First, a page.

Whether you keep a backyard garden or maintain a large farm, your plants are dependent on their environment. Environmental pollution can harm plants every bit as drastically as droughts, frosts, diseases and other natural phenomena. By understanding the effects of pollutants on plants, you can come to appreciate the importance of preserving the natural world.
Burning fossil fuels such as gasoline and coal releases carbon monoxide, nitrogen oxides and airborne volatile organic hydrocarbons, or VOCs. Sunlight can cause these different compounds to react, creating ozone as one of the byproducts. Ozone enters the leaves as the plant respirates. Ozone pollution can damage the ability of the leaves to form chlorophyll. This damages the plant's ability to photosynthesize, and can damage the leaves or even stunt or kill the plant.
Air pollution also harms plants by contributing to water pollution. Sulfur dioxide and nitrous oxides acidify water in the atmosphere, creating acid rain. Acid rain can damage the leaves of plants. It can also acidify the soil, making it unfit for native plants which depend on a certain soil acidity. Acid rain also acidifies lakes, streams and rivers, harming aquatic plants.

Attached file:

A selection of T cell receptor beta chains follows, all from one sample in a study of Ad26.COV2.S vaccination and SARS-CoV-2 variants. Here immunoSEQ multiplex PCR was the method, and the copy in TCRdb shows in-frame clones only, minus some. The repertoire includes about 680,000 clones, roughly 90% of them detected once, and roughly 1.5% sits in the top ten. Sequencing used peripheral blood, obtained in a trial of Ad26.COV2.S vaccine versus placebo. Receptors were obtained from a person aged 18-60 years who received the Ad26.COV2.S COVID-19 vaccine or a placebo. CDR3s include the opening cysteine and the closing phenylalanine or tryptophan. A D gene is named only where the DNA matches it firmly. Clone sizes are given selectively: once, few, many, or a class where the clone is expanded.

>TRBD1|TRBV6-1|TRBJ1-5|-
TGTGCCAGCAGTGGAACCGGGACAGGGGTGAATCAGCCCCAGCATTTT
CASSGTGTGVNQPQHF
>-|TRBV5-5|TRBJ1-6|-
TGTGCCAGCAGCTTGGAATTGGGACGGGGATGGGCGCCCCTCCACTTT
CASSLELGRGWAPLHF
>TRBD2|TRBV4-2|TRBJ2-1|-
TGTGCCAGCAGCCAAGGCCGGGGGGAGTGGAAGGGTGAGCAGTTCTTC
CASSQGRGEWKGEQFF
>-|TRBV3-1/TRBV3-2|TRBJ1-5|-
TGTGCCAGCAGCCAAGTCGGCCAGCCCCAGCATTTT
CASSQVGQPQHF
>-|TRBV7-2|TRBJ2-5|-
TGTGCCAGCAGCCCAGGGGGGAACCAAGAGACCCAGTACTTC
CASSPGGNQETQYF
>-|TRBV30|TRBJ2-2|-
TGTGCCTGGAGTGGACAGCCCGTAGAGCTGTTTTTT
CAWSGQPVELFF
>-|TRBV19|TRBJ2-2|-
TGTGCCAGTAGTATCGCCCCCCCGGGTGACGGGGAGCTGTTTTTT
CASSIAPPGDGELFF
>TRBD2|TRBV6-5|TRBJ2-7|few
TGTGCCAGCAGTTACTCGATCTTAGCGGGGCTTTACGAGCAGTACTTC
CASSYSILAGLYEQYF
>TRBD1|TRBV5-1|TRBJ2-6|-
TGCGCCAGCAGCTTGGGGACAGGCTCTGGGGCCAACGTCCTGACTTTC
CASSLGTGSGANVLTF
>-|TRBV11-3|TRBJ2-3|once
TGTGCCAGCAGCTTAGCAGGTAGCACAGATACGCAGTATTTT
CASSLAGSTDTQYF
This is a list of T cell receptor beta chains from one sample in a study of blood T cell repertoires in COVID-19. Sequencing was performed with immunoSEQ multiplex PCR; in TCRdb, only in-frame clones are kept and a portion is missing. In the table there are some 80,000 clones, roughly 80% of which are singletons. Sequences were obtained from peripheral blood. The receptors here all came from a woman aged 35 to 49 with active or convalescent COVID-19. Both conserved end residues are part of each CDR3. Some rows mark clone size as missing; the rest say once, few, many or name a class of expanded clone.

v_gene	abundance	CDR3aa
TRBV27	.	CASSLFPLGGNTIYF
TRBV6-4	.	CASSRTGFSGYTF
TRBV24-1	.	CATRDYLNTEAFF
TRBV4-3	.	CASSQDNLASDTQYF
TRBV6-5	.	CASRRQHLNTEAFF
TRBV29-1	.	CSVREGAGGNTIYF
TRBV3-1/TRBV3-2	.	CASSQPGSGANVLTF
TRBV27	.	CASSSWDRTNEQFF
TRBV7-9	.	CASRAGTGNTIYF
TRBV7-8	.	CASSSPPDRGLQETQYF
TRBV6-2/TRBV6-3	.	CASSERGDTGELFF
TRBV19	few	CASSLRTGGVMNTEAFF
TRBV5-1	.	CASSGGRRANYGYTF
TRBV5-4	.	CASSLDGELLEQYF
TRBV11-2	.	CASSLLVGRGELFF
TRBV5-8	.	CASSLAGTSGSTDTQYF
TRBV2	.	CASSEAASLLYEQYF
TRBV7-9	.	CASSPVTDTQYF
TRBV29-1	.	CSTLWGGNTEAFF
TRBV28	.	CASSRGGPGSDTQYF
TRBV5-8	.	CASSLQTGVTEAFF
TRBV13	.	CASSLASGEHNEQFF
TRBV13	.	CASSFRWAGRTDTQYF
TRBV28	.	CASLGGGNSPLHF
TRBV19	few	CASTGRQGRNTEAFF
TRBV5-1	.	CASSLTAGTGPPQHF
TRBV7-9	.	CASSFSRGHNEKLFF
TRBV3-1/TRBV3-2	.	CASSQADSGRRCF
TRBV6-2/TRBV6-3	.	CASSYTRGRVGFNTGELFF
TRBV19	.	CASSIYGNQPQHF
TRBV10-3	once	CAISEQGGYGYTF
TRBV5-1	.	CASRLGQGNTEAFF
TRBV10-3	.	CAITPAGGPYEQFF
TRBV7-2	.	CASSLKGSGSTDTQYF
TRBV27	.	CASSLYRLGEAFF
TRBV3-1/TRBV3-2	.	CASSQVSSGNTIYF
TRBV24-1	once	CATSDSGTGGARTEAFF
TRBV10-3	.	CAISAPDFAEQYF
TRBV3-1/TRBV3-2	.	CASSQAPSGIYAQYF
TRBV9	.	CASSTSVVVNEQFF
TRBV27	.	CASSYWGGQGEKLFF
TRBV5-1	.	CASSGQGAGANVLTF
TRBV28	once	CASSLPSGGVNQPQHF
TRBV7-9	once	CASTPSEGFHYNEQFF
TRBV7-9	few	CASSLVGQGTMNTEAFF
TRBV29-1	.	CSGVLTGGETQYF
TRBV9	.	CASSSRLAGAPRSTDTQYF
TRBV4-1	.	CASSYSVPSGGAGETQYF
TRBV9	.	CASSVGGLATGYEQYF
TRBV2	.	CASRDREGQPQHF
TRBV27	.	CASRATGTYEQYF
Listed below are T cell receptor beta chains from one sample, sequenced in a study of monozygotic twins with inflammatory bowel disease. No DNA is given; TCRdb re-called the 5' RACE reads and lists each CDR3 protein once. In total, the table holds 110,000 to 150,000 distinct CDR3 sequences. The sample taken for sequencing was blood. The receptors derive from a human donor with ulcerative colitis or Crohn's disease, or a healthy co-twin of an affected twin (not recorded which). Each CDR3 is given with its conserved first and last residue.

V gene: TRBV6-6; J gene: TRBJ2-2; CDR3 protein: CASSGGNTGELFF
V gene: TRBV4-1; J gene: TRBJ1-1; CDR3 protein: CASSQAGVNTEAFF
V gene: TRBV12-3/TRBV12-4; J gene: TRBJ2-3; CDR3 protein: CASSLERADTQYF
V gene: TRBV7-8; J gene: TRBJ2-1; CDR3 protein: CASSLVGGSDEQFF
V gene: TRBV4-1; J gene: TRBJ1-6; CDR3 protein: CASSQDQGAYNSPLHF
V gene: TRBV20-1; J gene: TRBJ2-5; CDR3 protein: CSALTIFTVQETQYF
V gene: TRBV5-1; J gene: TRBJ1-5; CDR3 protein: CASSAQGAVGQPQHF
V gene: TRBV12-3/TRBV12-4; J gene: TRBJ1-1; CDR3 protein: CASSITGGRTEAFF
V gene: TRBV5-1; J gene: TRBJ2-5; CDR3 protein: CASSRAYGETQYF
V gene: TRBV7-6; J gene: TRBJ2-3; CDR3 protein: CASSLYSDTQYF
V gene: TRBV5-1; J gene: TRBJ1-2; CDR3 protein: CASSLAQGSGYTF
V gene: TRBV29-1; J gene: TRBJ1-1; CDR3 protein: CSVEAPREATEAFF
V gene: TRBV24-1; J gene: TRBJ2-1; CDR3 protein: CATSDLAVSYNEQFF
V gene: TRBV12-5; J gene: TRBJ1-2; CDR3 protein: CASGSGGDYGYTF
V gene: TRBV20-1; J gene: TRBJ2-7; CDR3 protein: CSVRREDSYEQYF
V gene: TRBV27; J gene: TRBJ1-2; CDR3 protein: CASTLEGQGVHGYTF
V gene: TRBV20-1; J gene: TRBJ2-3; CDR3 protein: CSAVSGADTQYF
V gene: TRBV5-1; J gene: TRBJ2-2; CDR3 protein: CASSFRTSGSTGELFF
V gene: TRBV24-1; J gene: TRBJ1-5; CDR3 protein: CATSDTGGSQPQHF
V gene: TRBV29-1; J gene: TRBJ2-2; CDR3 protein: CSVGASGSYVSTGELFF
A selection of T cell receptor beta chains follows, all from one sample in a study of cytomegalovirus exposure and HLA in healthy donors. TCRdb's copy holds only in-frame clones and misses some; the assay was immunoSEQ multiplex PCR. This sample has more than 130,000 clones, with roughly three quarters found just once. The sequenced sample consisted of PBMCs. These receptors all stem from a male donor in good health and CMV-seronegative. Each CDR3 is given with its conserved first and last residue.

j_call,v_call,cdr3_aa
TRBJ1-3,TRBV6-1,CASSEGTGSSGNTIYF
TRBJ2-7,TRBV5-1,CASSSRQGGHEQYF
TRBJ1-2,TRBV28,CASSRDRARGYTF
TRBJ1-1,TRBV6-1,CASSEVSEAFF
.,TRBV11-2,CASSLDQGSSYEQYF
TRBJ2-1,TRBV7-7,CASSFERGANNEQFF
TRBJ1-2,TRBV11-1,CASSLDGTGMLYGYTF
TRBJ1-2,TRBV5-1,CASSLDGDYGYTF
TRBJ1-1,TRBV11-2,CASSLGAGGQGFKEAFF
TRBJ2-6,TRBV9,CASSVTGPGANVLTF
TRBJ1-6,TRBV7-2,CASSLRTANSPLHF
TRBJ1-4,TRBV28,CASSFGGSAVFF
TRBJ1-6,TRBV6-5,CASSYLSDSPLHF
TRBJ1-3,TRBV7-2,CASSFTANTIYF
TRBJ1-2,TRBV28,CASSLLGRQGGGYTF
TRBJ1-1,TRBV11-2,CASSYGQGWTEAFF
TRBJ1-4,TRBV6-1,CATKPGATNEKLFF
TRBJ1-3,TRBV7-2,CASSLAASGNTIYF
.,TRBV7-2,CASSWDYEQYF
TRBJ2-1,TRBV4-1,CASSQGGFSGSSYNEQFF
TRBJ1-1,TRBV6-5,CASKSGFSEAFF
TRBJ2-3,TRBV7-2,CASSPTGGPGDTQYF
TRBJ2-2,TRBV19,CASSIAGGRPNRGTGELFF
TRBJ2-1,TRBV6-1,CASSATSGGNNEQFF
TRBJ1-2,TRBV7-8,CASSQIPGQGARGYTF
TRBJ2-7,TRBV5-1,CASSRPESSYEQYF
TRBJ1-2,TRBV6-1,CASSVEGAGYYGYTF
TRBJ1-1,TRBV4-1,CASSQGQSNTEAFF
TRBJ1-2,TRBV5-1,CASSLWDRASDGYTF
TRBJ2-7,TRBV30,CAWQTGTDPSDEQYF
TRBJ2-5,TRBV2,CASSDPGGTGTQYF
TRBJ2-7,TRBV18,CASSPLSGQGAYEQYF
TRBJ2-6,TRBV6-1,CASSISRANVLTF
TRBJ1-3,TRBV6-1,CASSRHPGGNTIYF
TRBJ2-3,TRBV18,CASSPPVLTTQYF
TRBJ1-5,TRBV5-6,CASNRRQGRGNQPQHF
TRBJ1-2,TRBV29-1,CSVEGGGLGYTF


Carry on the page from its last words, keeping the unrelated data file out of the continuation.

Burning fossil fuels, tilling fields, industrial manufacturing and other activities can release small particles of ash, smoke, dirt and other pollutants into the air. This sort of air pollution, called particulate matter, can interfere with the sunlight plants need to photosynthesize. Particles deflect and scatter sunlight while they are in the air. They also settle on plants, creating a film that prevents sunlight from penetrating into the leaves. This interferes with the the plants' ability to create food.